Multinational convenience store chain 7-Eleven Wednesday morning opened the doors to its first store in Israel in Tel Aviv's Dizengoff Center.
The chain intends on opening another eight stores in Tel Aviv within the next six months, and a total of 30 locations around Israel by 2024.
Israel becomes the 19th country in the world to host the retail behemoth, as well as the first one in the Middle East.
The store offers some of the chain's most iconic products, such as Slurpees, smoothies, and Big Gulps, as well as a wide range of fast food and snacks.
The Tel Aviv store is mainly focused on self-service and features specialized digital barcodes that allow management to keep stock on the shelves in real-time.
A mobile app, which is currently in a pilot run, will allow customers to order products online or scan the digital barcode on the shelves to shop without having to go through a cash register at all.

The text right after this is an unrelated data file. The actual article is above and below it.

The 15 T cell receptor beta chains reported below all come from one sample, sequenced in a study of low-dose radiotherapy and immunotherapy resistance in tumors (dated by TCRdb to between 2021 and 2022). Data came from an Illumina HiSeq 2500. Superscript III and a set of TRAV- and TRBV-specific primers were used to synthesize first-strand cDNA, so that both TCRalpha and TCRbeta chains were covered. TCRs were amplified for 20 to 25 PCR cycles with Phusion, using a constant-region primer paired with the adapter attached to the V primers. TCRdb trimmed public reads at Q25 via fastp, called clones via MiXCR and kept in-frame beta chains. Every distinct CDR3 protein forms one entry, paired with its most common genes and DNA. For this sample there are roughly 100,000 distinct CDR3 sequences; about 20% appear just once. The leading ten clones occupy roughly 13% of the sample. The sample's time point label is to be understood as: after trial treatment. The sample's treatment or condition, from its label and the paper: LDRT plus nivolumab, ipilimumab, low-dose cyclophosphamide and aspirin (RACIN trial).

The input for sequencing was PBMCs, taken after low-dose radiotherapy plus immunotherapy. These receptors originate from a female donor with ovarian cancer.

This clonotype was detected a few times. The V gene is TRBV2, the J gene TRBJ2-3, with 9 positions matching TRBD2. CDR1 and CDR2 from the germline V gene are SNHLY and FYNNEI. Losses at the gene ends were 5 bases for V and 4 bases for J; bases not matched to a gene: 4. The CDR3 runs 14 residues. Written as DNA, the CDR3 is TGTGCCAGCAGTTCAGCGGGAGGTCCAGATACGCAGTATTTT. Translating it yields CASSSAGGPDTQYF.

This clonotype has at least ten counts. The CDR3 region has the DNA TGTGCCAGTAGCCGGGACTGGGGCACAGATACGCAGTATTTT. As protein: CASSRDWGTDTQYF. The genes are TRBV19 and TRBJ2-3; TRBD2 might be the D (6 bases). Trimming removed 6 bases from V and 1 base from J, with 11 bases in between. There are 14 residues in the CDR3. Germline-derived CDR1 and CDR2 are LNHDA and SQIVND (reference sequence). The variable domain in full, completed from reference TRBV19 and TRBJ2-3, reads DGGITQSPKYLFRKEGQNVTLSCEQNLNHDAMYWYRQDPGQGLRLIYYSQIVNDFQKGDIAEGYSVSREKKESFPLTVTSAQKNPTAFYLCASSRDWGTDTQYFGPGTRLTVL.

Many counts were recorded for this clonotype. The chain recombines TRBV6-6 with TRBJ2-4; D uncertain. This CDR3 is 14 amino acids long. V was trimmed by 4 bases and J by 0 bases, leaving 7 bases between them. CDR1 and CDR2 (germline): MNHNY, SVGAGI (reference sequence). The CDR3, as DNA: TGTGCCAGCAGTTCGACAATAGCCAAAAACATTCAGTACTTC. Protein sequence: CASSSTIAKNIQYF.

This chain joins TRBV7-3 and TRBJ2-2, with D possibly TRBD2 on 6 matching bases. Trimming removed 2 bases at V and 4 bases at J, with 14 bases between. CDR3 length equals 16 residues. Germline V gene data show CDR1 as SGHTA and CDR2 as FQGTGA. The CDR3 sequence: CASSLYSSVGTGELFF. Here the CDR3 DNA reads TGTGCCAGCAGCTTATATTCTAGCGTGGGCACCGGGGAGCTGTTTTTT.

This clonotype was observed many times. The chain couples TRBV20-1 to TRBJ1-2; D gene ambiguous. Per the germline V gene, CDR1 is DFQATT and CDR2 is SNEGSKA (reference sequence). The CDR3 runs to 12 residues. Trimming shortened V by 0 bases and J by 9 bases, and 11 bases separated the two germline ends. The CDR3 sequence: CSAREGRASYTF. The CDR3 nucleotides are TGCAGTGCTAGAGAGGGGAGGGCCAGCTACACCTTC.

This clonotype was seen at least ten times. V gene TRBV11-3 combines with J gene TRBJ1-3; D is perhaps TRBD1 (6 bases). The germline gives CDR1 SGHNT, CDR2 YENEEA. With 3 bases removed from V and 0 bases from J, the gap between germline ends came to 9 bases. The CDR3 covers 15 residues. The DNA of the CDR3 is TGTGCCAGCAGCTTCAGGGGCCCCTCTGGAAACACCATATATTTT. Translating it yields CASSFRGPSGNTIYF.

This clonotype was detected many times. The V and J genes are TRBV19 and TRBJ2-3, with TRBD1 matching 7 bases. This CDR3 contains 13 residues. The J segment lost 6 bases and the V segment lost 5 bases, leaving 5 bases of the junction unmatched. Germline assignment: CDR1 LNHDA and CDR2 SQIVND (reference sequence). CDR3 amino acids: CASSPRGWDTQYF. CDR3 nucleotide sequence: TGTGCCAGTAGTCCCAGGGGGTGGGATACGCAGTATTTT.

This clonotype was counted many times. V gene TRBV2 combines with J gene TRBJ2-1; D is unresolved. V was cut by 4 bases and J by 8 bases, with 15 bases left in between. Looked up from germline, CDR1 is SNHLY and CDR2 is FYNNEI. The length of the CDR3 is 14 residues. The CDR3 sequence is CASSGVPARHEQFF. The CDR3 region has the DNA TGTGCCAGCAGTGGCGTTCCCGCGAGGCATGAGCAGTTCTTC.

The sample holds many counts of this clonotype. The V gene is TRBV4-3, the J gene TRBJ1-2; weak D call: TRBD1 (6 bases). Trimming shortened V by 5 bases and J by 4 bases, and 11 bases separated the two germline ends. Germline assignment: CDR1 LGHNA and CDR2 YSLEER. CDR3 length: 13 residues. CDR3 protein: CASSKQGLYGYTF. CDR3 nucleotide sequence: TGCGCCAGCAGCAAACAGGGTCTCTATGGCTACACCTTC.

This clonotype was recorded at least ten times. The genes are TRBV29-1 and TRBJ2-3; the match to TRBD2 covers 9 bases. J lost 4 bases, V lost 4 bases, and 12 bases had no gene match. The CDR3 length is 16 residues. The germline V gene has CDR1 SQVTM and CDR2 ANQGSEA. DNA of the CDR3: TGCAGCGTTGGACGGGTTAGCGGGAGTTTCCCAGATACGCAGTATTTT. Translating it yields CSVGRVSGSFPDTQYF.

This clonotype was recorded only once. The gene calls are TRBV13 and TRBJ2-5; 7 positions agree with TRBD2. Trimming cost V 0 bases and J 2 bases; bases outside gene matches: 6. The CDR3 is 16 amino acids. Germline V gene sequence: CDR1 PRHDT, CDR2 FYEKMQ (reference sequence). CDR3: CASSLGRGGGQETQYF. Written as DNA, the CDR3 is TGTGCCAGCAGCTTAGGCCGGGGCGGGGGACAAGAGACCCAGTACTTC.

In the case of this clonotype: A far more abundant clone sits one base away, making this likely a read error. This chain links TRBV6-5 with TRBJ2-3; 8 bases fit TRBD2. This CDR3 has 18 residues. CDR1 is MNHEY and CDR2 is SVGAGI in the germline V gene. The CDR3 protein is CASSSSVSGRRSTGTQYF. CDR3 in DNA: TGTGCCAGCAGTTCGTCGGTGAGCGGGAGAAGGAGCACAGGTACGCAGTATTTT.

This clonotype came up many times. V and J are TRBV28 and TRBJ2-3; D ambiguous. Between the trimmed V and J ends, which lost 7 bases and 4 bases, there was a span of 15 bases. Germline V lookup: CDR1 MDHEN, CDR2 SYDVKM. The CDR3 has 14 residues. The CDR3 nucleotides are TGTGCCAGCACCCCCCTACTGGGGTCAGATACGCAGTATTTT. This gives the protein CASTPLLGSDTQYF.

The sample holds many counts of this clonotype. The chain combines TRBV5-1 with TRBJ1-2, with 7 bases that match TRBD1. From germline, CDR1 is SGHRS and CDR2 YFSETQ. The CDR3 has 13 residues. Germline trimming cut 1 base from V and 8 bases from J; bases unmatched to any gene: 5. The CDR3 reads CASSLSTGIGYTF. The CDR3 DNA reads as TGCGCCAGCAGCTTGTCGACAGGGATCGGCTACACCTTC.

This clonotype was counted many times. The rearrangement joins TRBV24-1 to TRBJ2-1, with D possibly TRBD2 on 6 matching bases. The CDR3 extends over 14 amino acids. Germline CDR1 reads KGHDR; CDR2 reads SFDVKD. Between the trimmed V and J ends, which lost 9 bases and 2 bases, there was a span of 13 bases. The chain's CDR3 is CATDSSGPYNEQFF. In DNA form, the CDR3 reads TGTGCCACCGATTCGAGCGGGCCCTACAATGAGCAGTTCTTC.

"Self-service prioritizes the customer's time. It allows the customer to make themselves coffee, a hot dog or ice cream to their liking, and in a very short time," explained 7-Eleven Israel CEO Avinoam Ben-Mucha.
"Our coffee is made of freshly ground beans and the customer does not need to rely on, or wait for, a barista. 7-Eleven customers know exactly how much time will take them to enter and leave the store with the goods they love."
Another one of 7-Eleven's leading principles is price uniformity for products with extra additives or alternative ingredients. For example, the price of coffee is NIS 9, and the store does not charge extra for soy or oat milk. A hot dog would cost NIS 14.9, offered with a wide array of toppings at no extra charge. A serving of soft-serve ice cream or frozen yogurt would cost NIS 7 with extra toppings such as marshmallows, cookie crumble, candy, and a variety of syrups gratis.
While the store's prices are fairly competitive compared to other convenience stores in Israel, it is still far from the price level offered in other 7-Elevens around the world. For example, coffee at 7-Eleven in Japan or Australia would cost NIS 2.6 and 4.78 NIS, respectively.
Although the chain's products in the store are branded Kosher, it does not have a Kosher certificate since it operates on the Sabbath.